Water Parameter Question
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Water Parameter Question

This is a discussion on Water Parameter Question within the Beginner Freshwater Aquarium forums, part of the Freshwater Fish and Aquariums category; --> Just had a thought, while trying to plan out a new tank and thought I would ask. Since fish require such different water parameters, ...

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Water Parameter Question
Old 12-05-2010, 06:15 PM   #1
 
Water Parameter Question

Just had a thought, while trying to plan out a new tank and thought I would ask. Since fish require such different water parameters, how does the LFS keep such a wide variety of stock? I realize they can adjust temp. fairly easy but what about pH and dGH? My LFS carries everything from Discus and Cardinals to Livebearers and African Cichlids. Given that fish have such different requirements, are the ideal water parameters just a guideline? Can most fish be acclimated to different water chemistry? As an example, (I am at the store about once a week just to look around) there is a tank that has had German Blue Rams and Platy for at least 3 months now. Both species seem healthy and active.
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Old 12-05-2010, 06:21 PM   #2
 
Had another thought, sorry. Assuming the pH and dGH of the LFS comes from the same water supply as my house (I live within 5 miles of the store), wouldn't all the fish in the store have already been acclimated to the same water parameters as my own.
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Old 12-05-2010, 06:56 PM   #3
 
Sorry, I just can't stop thinking about this. Since most of the fish we keep have most likely been tank bred for many generations, why is it so important to keep them in water parameters that mimic there natural environment? Or is it, haven't they most likely adapted to different water parameters. I am starting to think that keeping them in stable water conditions may be much more important. Please, correct me ifI am wrong.
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Old 12-05-2010, 08:38 PM   #4
 
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Most of the time, the fish in the tanks at the pet store haven't been there long, and won't be there long, so the store employees don't put too much effort into making sure the water is right.

Secondly, I have found that most of the pet stores don't seem to care much either. You will often see fish that should never be kept together in the same tanks, and things of that nature.
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Old 12-05-2010, 08:43 PM   #5
 
The store I am speaking of is family owned and run for over 30 years now if that means anything. It is not just the fish for sale, but they have multiple display tanks with multiple different species. For example, they have a 600 gallon African Cichlid tank which I believe would require hard alkaline water and a Discus/Rummy Nose tank which would be just the opposite.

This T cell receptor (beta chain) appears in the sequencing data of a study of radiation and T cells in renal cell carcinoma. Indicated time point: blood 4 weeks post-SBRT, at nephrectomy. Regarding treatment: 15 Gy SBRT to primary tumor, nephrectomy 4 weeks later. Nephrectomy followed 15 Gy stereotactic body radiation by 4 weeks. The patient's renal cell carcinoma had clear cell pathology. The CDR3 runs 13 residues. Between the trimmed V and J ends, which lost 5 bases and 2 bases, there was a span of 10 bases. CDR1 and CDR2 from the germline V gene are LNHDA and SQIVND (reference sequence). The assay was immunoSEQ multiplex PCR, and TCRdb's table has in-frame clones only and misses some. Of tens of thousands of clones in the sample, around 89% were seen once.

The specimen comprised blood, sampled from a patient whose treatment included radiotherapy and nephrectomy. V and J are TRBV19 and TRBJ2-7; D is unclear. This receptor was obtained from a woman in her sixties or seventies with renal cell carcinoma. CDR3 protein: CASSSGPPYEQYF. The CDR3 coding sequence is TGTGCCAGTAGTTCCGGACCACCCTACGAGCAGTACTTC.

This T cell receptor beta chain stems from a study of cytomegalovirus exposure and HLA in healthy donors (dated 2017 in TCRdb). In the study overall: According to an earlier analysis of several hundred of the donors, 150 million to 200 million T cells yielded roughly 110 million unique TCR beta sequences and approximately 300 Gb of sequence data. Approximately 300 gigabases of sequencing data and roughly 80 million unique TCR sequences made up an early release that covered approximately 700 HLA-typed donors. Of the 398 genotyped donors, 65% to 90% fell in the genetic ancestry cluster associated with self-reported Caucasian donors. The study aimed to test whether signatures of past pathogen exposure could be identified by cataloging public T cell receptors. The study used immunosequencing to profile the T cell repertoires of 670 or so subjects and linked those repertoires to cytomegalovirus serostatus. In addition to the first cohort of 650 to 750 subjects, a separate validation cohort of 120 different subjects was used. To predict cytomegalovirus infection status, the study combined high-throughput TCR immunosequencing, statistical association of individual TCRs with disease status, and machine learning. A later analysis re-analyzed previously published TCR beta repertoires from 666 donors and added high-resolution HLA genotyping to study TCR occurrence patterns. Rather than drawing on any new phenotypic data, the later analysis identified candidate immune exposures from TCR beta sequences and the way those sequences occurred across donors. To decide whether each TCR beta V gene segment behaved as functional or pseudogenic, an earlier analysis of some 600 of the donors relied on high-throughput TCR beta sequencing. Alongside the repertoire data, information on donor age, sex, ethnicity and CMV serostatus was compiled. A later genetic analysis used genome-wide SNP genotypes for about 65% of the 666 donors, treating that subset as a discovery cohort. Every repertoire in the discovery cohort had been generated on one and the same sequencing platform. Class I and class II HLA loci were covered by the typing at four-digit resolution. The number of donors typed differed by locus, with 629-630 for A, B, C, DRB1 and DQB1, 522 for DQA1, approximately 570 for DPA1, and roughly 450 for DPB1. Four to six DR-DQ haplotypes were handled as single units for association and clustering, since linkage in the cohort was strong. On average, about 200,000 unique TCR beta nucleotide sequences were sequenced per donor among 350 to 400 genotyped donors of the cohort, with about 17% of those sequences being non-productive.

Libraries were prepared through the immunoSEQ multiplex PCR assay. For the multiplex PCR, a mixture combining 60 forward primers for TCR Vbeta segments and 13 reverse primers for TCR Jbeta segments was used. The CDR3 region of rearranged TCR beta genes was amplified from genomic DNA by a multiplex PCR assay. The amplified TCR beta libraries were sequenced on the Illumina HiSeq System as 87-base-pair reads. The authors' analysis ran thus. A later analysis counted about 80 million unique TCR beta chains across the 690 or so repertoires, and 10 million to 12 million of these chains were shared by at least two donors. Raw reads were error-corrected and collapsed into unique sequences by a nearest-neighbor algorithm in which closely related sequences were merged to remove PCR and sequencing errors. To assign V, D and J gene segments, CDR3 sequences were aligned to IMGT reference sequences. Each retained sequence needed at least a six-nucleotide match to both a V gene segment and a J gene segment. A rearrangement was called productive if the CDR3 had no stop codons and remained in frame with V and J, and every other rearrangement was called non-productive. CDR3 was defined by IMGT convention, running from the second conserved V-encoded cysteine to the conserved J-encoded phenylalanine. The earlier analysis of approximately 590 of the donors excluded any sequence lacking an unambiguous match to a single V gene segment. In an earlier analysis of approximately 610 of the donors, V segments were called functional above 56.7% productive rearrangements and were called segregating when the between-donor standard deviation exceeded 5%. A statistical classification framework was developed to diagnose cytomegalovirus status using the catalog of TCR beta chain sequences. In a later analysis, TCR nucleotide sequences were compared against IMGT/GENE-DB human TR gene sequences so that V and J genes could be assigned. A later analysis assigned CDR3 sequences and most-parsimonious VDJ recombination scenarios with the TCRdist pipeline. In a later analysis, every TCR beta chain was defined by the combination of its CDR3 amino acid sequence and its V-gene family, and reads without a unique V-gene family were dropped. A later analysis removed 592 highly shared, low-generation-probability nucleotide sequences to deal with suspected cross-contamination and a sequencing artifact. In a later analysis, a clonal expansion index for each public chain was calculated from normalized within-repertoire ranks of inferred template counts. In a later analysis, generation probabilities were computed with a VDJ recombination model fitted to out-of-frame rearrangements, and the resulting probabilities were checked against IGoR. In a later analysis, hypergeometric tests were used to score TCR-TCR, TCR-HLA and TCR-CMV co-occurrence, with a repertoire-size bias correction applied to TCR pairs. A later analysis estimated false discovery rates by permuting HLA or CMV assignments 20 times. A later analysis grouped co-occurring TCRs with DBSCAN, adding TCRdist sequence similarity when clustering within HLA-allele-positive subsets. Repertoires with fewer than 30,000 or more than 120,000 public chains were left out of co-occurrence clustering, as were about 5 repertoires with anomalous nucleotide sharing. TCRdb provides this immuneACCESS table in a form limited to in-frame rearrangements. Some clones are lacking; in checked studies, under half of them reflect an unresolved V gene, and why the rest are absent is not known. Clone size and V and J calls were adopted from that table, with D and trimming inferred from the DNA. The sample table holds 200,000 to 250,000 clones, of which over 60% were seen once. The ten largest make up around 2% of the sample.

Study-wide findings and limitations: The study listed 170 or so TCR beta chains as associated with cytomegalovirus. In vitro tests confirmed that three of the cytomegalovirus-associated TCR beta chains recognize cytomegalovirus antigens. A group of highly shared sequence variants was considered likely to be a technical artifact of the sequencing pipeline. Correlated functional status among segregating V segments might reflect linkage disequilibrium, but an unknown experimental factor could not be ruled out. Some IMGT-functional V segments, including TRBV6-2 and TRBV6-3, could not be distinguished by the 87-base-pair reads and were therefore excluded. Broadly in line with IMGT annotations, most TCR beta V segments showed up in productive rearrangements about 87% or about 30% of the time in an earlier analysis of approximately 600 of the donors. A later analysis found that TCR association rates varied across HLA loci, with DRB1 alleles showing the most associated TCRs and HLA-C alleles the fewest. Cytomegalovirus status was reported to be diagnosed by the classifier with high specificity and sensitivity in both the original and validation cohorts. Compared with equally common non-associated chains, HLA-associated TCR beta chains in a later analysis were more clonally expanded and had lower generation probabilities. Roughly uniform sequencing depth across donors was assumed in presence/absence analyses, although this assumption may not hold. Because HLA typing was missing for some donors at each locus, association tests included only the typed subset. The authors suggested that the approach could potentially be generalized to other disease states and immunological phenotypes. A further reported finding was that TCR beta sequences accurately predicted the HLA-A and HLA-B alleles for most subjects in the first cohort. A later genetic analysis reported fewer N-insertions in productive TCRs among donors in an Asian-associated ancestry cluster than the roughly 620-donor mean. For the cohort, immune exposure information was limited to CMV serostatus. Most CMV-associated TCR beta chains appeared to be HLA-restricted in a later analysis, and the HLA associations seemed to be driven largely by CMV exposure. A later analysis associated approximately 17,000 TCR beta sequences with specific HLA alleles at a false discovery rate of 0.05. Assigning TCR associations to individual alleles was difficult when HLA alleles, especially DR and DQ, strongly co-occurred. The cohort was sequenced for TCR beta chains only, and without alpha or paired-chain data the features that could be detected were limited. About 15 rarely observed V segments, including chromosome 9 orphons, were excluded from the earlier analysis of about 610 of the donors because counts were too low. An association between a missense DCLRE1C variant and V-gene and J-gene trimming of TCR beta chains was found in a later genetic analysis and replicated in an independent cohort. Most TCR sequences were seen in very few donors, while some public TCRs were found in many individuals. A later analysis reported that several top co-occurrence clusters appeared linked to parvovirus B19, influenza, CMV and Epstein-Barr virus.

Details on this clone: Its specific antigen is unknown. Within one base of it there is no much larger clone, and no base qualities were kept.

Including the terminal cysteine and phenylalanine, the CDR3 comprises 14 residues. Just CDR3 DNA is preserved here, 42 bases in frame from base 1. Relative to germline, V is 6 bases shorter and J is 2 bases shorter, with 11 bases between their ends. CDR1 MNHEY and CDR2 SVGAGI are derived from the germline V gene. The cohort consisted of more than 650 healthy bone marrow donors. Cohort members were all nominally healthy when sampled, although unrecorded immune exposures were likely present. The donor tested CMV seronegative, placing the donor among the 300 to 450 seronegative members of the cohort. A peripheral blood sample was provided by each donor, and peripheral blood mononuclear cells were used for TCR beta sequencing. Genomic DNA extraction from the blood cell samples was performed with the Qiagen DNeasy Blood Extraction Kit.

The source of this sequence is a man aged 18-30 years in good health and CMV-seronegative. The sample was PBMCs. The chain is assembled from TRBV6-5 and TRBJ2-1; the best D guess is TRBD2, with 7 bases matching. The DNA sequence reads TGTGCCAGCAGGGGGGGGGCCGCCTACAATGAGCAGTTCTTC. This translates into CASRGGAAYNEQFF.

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Old 12-06-2010, 04:09 AM   #6
 
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Quote:
Originally Posted by spike0544 View Post
Sorry, I just can't stop thinking about this. Since most of the fish we keep have most likely been tank bred for many generations, why is it so important to keep them in water parameters that mimic there natural environment? Or is it, haven't they most likely adapted to different water parameters. I am starting to think that keeping them in stable water conditions may be much more important. Please, correct me ifI am wrong.
You are right that keeping fish in stable conditions is much more important than ideal water parameters so long as those parameter's are not too different than what fishes are able to thrive in,or suggested range.
Is a big difference in my view, between waters that fish may survive in, and waters that they will thrive in.
Fishes kept outside suggested water parameter's for that particular species,often do not have developmental capabilities that they would in ideal water chemisrty(or close to it) ,and appear stunted, or have shortened life spans ,along with possible increased suceptibility to bacterial or parasitic pathogens.
Tank bred fish can and do adapt to slightly different water than what theyr'e wild caught cousins or ancestors are found in but not all fishes adapt well or thrive.The difference in my expierience, is fish that live years, and fish that live but a few days,weeks, months to possibly a year or more (not usually in my expierience).
I have also heard of those who breed and raise fry of soft water species in rock hard water ,but these reports are far fewer than I would feel comfortable with if considering the same.
Other's set up species specific tanks ,where adjusting water chemistry to suit the fish is performed but it is much more labor Intensive than suits me .
I have way more success with far fewer problems,by selecting fish that will do well with the water I have from the tap rather than trying to adjust the water to suit the fish, or by hoping that fish will survive in water 's perhaps outside their comfort zone, as opposed to living out long healthy life and hopefully dying of old age. (opinions vary)
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